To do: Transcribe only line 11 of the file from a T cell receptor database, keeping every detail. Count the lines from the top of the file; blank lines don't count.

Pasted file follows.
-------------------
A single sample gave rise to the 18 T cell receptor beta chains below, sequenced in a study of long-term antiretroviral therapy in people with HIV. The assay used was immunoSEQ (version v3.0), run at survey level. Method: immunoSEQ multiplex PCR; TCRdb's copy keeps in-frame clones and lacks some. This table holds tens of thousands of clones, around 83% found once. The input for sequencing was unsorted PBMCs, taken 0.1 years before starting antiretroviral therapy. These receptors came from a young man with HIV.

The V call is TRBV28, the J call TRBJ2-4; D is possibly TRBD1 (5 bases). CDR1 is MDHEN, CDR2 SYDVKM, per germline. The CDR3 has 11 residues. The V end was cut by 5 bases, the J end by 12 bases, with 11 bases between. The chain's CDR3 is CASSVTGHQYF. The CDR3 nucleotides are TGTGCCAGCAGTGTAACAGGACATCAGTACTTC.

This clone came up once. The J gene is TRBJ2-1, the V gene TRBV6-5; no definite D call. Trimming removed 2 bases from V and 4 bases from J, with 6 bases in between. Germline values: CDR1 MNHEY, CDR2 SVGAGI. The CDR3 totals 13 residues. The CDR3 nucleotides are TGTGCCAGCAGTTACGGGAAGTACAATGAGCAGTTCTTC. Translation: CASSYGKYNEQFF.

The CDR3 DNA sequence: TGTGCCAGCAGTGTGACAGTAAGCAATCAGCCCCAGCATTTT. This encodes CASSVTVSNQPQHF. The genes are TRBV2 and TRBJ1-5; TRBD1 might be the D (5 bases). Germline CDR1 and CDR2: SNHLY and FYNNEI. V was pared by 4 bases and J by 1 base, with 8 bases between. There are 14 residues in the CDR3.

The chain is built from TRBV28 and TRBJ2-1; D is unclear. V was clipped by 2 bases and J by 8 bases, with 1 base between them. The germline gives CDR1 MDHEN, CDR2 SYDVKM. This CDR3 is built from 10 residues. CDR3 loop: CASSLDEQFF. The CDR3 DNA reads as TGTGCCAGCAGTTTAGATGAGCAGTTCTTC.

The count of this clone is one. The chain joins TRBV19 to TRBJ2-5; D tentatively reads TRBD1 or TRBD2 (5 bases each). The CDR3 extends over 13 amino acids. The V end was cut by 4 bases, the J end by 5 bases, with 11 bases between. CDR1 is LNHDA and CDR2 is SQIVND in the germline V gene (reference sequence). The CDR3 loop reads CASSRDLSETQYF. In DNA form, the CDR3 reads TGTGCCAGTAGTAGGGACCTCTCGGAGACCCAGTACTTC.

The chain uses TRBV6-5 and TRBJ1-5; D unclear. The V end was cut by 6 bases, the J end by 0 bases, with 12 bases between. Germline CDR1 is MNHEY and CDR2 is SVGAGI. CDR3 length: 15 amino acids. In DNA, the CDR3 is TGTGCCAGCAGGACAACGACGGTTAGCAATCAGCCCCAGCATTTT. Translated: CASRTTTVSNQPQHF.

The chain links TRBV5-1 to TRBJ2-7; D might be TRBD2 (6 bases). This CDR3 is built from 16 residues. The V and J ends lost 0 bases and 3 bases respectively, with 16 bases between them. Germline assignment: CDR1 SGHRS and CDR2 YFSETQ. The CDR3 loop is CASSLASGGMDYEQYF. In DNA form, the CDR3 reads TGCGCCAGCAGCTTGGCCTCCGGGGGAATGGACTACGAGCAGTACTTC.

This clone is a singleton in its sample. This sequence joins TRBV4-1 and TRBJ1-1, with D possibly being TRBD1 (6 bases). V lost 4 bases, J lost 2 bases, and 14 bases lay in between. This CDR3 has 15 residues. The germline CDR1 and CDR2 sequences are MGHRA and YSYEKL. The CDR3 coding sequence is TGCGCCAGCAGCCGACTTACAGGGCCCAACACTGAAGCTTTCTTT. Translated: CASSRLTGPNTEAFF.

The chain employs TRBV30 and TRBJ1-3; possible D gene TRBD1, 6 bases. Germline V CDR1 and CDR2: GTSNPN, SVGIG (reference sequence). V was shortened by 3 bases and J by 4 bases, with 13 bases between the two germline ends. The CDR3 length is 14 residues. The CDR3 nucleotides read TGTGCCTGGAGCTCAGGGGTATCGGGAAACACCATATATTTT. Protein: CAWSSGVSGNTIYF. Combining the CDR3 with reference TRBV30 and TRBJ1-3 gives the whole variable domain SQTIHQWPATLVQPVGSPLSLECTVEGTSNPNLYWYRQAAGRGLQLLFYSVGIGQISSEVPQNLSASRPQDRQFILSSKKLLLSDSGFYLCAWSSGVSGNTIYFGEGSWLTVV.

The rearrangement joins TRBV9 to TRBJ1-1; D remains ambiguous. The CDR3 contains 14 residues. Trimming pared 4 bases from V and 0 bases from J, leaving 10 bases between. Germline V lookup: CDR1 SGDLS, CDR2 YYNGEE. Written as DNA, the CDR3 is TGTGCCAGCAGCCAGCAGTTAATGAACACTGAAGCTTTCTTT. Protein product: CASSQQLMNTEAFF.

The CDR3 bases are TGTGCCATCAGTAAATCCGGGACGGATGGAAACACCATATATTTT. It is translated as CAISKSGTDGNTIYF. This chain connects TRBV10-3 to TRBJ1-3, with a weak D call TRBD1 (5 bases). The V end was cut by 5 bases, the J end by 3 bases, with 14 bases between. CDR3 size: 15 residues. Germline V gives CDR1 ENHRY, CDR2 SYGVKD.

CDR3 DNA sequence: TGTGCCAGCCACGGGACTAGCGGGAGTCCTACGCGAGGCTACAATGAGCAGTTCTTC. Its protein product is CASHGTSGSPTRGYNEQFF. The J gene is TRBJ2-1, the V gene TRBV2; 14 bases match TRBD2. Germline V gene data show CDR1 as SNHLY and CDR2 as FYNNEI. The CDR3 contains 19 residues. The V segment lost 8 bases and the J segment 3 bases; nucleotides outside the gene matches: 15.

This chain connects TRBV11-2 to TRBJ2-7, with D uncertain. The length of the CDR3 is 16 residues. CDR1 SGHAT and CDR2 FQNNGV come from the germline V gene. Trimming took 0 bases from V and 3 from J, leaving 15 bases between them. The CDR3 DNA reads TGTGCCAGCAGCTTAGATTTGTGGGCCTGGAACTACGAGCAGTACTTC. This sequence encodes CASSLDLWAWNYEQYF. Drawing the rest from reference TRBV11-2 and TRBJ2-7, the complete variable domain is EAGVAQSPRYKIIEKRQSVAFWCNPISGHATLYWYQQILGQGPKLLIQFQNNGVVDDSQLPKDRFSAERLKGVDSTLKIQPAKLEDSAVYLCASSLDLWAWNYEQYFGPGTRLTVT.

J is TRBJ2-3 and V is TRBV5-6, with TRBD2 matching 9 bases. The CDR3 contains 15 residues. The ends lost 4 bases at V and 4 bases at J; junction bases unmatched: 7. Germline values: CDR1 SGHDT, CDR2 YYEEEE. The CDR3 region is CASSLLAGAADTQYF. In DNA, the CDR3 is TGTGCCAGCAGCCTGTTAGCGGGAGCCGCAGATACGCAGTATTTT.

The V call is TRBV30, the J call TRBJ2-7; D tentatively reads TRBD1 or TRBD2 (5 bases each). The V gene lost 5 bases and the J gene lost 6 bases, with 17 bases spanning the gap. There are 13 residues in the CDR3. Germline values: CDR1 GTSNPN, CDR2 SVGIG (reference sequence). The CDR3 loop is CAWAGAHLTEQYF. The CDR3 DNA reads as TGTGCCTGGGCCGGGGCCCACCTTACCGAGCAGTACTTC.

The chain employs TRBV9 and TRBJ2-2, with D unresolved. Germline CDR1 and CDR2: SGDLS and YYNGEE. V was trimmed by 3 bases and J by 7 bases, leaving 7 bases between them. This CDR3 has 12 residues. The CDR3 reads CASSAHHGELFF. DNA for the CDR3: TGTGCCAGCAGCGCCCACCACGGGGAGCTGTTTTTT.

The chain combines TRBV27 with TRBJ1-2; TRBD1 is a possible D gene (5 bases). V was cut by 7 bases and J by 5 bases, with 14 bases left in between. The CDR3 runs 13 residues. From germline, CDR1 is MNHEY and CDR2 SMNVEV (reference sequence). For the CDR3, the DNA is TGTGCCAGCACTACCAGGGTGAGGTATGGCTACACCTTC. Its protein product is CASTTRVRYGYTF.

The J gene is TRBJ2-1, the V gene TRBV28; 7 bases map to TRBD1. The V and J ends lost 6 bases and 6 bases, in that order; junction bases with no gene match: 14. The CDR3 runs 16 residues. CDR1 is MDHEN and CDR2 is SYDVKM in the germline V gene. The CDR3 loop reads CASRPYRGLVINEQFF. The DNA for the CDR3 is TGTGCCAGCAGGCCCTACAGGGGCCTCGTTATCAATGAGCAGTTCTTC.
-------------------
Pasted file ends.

The rearrangement joins TRBV9 to TRBJ1-1; D remains ambiguous. The CDR3 contains 14 residues. Trimming pared 4 bases from V and 0 bases from J, leaving 10 bases between. Germline V lookup: CDR1 SGDLS, CDR2 YYNGEE. Written as DNA, the CDR3 is TGTGCCAGCAGCCAGCAGTTAATGAACACTGAAGCTTTCTTT. Protein product: CASSQQLMNTEAFF.